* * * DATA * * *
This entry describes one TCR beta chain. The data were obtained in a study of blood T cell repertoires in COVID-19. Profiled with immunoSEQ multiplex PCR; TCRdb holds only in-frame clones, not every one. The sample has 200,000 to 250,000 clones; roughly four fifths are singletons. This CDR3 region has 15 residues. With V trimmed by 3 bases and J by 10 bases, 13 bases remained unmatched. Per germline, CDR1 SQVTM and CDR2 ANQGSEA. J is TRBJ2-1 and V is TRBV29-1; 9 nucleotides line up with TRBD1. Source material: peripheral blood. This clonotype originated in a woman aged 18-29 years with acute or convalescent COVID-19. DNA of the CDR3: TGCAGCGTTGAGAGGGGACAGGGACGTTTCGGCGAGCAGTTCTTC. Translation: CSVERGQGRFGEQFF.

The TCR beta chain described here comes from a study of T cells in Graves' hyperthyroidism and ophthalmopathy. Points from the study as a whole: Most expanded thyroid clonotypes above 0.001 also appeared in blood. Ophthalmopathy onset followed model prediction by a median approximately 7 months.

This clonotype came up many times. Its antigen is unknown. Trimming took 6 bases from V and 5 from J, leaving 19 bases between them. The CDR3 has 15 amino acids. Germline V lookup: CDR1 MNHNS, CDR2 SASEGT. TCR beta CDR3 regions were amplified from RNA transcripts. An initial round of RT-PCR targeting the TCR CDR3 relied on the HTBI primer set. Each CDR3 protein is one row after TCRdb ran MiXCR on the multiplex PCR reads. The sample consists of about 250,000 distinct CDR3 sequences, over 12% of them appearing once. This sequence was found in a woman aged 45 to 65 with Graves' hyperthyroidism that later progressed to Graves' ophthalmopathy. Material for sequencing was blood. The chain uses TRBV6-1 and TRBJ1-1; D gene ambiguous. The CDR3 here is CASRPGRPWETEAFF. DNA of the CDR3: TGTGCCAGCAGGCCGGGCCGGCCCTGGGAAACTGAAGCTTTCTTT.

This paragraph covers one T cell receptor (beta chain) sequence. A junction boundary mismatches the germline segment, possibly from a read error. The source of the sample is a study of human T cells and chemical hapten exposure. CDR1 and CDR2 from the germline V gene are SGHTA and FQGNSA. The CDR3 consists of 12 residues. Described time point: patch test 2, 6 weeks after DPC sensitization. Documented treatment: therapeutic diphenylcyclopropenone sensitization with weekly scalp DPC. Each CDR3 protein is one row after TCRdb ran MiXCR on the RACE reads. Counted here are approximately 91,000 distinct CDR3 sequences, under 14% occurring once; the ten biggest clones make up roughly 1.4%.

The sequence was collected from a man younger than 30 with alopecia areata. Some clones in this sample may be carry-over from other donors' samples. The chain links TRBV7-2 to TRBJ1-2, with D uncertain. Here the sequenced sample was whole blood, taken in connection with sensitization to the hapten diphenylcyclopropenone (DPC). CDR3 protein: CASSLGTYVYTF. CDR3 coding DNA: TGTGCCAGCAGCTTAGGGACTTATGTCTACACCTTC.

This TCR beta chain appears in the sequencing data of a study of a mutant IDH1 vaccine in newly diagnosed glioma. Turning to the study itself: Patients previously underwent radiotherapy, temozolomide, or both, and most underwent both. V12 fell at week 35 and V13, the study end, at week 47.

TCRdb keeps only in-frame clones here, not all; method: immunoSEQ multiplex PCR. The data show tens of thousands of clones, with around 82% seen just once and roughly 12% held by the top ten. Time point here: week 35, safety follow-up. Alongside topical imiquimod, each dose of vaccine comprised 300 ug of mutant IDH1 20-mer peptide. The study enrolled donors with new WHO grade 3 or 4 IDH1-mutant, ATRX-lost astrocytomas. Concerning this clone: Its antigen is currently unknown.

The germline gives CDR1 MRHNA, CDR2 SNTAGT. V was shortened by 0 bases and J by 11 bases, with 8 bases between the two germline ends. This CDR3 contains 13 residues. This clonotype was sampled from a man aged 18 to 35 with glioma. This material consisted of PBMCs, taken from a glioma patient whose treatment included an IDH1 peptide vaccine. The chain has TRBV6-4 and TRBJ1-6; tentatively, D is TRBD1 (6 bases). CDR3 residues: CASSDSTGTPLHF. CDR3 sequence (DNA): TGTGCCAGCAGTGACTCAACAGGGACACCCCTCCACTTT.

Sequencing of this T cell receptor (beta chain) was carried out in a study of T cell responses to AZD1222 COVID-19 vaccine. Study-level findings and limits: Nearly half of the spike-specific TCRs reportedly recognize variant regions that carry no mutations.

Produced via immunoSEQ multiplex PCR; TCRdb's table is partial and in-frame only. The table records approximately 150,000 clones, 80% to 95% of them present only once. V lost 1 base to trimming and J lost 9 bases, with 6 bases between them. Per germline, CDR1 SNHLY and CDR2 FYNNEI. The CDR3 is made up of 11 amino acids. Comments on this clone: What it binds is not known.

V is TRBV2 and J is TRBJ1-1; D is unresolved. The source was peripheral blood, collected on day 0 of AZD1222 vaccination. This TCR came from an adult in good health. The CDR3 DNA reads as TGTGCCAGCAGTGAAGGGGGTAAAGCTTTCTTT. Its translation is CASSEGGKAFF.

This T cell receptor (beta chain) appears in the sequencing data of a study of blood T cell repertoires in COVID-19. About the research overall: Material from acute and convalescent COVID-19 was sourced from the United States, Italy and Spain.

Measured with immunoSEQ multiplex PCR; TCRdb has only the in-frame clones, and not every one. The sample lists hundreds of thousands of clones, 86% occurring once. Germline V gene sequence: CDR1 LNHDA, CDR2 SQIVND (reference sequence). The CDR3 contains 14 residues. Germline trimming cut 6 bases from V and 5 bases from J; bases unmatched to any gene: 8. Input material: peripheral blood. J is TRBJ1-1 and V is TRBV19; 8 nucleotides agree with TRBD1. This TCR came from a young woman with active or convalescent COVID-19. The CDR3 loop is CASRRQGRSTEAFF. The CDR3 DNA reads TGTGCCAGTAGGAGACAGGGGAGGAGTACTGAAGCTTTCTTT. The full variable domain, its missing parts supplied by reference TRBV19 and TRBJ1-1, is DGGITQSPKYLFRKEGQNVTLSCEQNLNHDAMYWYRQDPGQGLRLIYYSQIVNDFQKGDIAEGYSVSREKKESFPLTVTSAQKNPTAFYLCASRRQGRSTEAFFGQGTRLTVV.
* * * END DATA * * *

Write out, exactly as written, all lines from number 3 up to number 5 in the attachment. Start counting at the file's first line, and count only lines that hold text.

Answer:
This clonotype came up many times. Its antigen is unknown. Trimming took 6 bases from V and 5 from J, leaving 19 bases between them. The CDR3 has 15 amino acids. Germline V lookup: CDR1 MNHNS, CDR2 SASEGT. TCR beta CDR3 regions were amplified from RNA transcripts. An initial round of RT-PCR targeting the TCR CDR3 relied on the HTBI primer set. Each CDR3 protein is one row after TCRdb ran MiXCR on the multiplex PCR reads. The sample consists of about 250,000 distinct CDR3 sequences, over 12% of them appearing once. This sequence was found in a woman aged 45 to 65 with Graves' hyperthyroidism that later progressed to Graves' ophthalmopathy. Material for sequencing was blood. The chain uses TRBV6-1 and TRBJ1-1; D gene ambiguous. The CDR3 here is CASRPGRPWETEAFF. DNA of the CDR3: TGTGCCAGCAGGCCGGGCCGGCCCTGGGAAACTGAAGCTTTCTTT.

This paragraph covers one T cell receptor (beta chain) sequence. A junction boundary mismatches the germline segment, possibly from a read error. The source of the sample is a study of human T cells and chemical hapten exposure. CDR1 and CDR2 from the germline V gene are SGHTA and FQGNSA. The CDR3 consists of 12 residues. Described time point: patch test 2, 6 weeks after DPC sensitization. Documented treatment: therapeutic diphenylcyclopropenone sensitization with weekly scalp DPC. Each CDR3 protein is one row after TCRdb ran MiXCR on the RACE reads. Counted here are approximately 91,000 distinct CDR3 sequences, under 14% occurring once; the ten biggest clones make up roughly 1.4%.

The sequence was collected from a man younger than 30 with alopecia areata. Some clones in this sample may be carry-over from other donors' samples. The chain links TRBV7-2 to TRBJ1-2, with D uncertain. Here the sequenced sample was whole blood, taken in connection with sensitization to the hapten diphenylcyclopropenone (DPC). CDR3 protein: CASSLGTYVYTF. CDR3 coding DNA: TGTGCCAGCAGCTTAGGGACTTATGTCTACACCTTC.